Analyte discrimination with chemically diverse sensor array based on electrocopolymerized pyrrole and vinyl derivatives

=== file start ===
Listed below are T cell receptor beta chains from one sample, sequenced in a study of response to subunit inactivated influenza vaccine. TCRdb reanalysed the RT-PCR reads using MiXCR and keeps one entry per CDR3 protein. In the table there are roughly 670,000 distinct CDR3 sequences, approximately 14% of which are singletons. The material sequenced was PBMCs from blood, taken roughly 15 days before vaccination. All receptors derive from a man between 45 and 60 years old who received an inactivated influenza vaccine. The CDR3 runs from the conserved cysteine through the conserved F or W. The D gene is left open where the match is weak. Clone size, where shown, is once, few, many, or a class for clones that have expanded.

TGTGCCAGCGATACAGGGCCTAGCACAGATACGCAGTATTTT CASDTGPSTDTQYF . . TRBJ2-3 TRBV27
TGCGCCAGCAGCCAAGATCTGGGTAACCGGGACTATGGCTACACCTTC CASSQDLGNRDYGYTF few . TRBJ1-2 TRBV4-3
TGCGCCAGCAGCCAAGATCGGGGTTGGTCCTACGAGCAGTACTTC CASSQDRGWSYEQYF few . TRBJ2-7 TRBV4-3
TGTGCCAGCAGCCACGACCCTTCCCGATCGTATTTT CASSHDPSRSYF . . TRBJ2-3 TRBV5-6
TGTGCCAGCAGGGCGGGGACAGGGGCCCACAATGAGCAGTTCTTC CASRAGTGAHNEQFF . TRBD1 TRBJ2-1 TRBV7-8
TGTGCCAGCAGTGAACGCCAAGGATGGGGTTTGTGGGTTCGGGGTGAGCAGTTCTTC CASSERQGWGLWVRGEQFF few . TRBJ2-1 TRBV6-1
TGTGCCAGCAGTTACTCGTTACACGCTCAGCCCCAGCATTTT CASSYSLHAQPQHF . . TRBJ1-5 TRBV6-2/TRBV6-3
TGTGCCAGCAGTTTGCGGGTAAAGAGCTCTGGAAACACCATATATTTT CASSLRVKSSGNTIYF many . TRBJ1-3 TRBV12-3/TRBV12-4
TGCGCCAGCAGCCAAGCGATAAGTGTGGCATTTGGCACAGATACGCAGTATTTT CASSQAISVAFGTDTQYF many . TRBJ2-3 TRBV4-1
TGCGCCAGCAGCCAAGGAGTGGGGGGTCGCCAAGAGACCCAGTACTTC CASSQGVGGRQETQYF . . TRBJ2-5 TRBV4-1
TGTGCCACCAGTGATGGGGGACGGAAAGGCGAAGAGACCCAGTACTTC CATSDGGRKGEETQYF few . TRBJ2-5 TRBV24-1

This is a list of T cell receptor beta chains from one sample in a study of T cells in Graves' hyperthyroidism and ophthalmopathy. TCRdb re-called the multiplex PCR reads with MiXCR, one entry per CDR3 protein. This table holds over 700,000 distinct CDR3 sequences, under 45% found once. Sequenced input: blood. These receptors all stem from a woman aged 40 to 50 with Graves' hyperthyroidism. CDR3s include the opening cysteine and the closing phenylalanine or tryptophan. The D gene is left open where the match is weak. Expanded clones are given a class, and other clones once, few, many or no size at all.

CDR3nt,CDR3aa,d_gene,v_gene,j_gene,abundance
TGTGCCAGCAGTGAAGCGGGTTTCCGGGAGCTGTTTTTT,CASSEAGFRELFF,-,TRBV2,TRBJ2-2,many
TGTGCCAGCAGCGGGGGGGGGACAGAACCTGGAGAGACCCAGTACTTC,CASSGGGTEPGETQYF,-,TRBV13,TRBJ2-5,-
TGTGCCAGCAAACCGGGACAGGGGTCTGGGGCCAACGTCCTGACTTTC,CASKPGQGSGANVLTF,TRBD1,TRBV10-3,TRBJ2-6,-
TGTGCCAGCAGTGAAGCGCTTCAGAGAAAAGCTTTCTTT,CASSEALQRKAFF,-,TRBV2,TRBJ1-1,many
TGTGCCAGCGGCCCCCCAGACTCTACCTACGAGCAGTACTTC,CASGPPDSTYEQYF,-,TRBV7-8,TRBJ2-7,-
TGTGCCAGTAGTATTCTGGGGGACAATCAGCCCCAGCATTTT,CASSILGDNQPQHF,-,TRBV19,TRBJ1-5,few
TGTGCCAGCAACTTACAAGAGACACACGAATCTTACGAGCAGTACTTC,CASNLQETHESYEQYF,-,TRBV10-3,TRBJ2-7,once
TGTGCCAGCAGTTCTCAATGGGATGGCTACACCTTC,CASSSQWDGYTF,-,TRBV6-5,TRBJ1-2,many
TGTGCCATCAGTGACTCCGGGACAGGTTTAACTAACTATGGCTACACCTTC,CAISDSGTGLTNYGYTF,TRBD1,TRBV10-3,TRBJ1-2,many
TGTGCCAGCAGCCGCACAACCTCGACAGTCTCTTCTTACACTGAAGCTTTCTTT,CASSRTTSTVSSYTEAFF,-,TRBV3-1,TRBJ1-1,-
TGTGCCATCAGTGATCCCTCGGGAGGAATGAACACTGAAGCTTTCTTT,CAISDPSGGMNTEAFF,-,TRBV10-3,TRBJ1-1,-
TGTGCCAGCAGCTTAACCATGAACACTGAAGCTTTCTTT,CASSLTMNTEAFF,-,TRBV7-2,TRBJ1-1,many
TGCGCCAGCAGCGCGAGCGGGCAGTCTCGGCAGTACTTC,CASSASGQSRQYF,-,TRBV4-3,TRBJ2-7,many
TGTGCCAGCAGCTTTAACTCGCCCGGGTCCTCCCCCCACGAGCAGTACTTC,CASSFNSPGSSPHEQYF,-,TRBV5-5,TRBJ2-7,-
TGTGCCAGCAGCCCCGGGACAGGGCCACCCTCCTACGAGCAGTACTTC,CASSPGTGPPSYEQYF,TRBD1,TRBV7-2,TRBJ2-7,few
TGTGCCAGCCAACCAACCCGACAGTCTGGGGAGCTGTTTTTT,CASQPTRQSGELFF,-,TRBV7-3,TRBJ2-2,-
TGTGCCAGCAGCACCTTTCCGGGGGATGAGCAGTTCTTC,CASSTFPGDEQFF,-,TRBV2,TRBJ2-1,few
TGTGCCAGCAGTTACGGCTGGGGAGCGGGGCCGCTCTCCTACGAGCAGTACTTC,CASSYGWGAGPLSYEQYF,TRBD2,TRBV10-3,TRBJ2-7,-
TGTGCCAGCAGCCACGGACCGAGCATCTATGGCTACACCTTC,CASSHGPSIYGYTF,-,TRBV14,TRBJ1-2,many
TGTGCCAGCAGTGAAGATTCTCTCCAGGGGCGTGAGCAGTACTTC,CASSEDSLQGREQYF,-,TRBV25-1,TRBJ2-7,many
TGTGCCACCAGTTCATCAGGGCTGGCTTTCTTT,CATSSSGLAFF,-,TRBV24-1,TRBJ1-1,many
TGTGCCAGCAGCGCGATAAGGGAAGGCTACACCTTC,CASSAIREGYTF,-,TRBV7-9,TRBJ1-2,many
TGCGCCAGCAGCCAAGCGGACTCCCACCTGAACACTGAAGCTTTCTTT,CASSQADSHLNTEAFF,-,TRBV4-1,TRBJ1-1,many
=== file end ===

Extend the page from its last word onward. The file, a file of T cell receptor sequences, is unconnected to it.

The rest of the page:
The development of chemically diverse arrays has gained the attention of researchers due to their anticipated capacity to mimic the function of olfactory receptors in the mammalian olfactory system. A major hurdle facing the field is the limited ability to generate large numbers of different sensing elements out of the relatively limited number of conducting polymers. In this work, chemically distinct electrocopolymerized sensors were created with pyrrole by using different substituted vinyl groups (e.g., styrene, m-styrene, 4-chlorostyrene, 4-chloromethylstyrene, 4-t-butylstyrene, 4-t-butoxystyrene, divinyl benzene and vinyl pyridine) as monomers. Copolymer films were grown at different potentials that created an additional level of sensor diversity by altering the relative amount of each of the components. By controlling the deposition conditions in this way, as well as setting different redox potentials to the films after growth changes the copolymer's composition and the amount of dopant anion that is incorporated into the sensing films respectively. The composition of the sensing films was also altered by changing the dopant-type during copolymer growth, thereby providing another mechanism for varying the chemical nature of the sensing materials. The chemical diversity among the 27 different sensing polymers used in this work is demonstrated with differential partitioning of 12 analytes, ranging from alcohols and solvents to fuels. This process of generating significant numbers of chemically distinct sensors represents a significant advancement in the efforts to approach the number of olfactory receptors in mammals. The fact that the sensing polymers can be electropolymerized onto very small conducting contacting electrodes shows that this approach is compatible with integrated circuit technology.